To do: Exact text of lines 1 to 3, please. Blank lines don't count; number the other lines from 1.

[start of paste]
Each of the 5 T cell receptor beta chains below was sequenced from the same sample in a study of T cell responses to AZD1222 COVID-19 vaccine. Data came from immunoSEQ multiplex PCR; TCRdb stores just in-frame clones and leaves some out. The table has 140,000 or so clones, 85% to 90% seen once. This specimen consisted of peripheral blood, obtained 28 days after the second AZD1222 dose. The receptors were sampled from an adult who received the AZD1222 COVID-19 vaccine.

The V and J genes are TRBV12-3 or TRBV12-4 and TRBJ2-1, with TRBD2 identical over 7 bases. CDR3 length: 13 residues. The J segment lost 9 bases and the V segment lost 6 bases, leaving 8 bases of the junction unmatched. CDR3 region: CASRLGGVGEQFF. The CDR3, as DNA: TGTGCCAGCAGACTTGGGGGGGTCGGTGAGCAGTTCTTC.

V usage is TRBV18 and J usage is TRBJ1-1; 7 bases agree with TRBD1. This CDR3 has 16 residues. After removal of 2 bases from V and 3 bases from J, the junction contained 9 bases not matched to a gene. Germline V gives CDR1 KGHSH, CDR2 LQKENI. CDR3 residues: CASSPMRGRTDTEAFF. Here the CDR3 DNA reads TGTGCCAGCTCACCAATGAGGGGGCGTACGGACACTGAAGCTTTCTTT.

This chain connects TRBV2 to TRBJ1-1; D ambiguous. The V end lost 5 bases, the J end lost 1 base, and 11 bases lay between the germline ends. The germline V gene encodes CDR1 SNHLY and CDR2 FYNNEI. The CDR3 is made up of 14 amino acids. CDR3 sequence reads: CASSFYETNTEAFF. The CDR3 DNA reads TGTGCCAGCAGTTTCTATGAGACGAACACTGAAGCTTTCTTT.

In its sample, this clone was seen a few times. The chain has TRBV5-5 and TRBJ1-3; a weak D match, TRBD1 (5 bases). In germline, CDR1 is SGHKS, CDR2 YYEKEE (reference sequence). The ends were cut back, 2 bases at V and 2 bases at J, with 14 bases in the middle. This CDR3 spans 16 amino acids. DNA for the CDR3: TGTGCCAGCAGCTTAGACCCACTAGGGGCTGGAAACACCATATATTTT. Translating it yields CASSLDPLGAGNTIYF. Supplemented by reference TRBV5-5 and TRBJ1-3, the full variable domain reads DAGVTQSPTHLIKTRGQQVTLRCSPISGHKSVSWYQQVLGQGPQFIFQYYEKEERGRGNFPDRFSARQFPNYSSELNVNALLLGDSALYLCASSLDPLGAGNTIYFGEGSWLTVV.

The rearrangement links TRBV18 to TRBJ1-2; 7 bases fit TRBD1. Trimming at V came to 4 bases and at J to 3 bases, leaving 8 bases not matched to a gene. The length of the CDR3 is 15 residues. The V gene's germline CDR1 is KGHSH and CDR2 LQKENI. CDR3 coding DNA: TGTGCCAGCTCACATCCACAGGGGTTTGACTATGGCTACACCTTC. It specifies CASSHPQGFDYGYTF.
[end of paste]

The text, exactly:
Each of the 5 T cell receptor beta chains below was sequenced from the same sample in a study of T cell responses to AZD1222 COVID-19 vaccine. Data came from immunoSEQ multiplex PCR; TCRdb stores just in-frame clones and leaves some out. The table has 140,000 or so clones, 85% to 90% seen once. This specimen consisted of peripheral blood, obtained 28 days after the second AZD1222 dose. The receptors were sampled from an adult who received the AZD1222 COVID-19 vaccine.

The V and J genes are TRBV12-3 or TRBV12-4 and TRBJ2-1, with TRBD2 identical over 7 bases. CDR3 length: 13 residues. The J segment lost 9 bases and the V segment lost 6 bases, leaving 8 bases of the junction unmatched. CDR3 region: CASRLGGVGEQFF. The CDR3, as DNA: TGTGCCAGCAGACTTGGGGGGGTCGGTGAGCAGTTCTTC.

V usage is TRBV18 and J usage is TRBJ1-1; 7 bases agree with TRBD1. This CDR3 has 16 residues. After removal of 2 bases from V and 3 bases from J, the junction contained 9 bases not matched to a gene. Germline V gives CDR1 KGHSH, CDR2 LQKENI. CDR3 residues: CASSPMRGRTDTEAFF. Here the CDR3 DNA reads TGTGCCAGCTCACCAATGAGGGGGCGTACGGACACTGAAGCTTTCTTT.